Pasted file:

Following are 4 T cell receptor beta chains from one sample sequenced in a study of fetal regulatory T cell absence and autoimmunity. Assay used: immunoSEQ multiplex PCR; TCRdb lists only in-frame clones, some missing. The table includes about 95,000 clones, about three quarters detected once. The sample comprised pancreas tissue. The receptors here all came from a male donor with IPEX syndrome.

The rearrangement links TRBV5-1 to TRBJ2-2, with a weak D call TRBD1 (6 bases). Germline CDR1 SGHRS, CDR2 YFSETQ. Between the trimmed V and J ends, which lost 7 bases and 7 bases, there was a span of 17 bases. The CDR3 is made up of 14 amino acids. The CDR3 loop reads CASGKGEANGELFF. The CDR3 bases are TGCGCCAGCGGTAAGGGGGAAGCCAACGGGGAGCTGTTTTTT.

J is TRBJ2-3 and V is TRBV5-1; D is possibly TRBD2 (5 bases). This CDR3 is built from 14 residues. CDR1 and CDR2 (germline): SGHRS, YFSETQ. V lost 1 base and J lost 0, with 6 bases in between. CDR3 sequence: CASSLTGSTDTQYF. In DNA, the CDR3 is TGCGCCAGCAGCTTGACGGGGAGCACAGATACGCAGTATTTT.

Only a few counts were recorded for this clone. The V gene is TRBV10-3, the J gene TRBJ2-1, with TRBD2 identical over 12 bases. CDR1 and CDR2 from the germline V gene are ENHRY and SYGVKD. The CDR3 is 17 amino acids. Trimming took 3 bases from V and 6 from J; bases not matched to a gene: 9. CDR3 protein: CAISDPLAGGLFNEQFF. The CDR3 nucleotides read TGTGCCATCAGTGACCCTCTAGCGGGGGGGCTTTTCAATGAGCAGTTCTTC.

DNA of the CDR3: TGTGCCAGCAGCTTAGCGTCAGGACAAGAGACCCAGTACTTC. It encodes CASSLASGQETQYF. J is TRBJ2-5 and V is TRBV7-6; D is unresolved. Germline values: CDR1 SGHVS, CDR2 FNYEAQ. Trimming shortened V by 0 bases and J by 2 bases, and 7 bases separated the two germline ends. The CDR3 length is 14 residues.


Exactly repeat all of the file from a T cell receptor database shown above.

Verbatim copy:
Following are 4 T cell receptor beta chains from one sample sequenced in a study of fetal regulatory T cell absence and autoimmunity. Assay used: immunoSEQ multiplex PCR; TCRdb lists only in-frame clones, some missing. The table includes about 95,000 clones, about three quarters detected once. The sample comprised pancreas tissue. The receptors here all came from a male donor with IPEX syndrome.

The rearrangement links TRBV5-1 to TRBJ2-2, with a weak D call TRBD1 (6 bases). Germline CDR1 SGHRS, CDR2 YFSETQ. Between the trimmed V and J ends, which lost 7 bases and 7 bases, there was a span of 17 bases. The CDR3 is made up of 14 amino acids. The CDR3 loop reads CASGKGEANGELFF. The CDR3 bases are TGCGCCAGCGGTAAGGGGGAAGCCAACGGGGAGCTGTTTTTT.

J is TRBJ2-3 and V is TRBV5-1; D is possibly TRBD2 (5 bases). This CDR3 is built from 14 residues. CDR1 and CDR2 (germline): SGHRS, YFSETQ. V lost 1 base and J lost 0, with 6 bases in between. CDR3 sequence: CASSLTGSTDTQYF. In DNA, the CDR3 is TGCGCCAGCAGCTTGACGGGGAGCACAGATACGCAGTATTTT.

Only a few counts were recorded for this clone. The V gene is TRBV10-3, the J gene TRBJ2-1, with TRBD2 identical over 12 bases. CDR1 and CDR2 from the germline V gene are ENHRY and SYGVKD. The CDR3 is 17 amino acids. Trimming took 3 bases from V and 6 from J; bases not matched to a gene: 9. CDR3 protein: CAISDPLAGGLFNEQFF. The CDR3 nucleotides read TGTGCCATCAGTGACCCTCTAGCGGGGGGGCTTTTCAATGAGCAGTTCTTC.

DNA of the CDR3: TGTGCCAGCAGCTTAGCGTCAGGACAAGAGACCCAGTACTTC. It encodes CASSLASGQETQYF. J is TRBJ2-5 and V is TRBV7-6; D is unresolved. Germline values: CDR1 SGHVS, CDR2 FNYEAQ. Trimming shortened V by 0 bases and J by 2 bases, and 7 bases separated the two germline ends. The CDR3 length is 14 residues.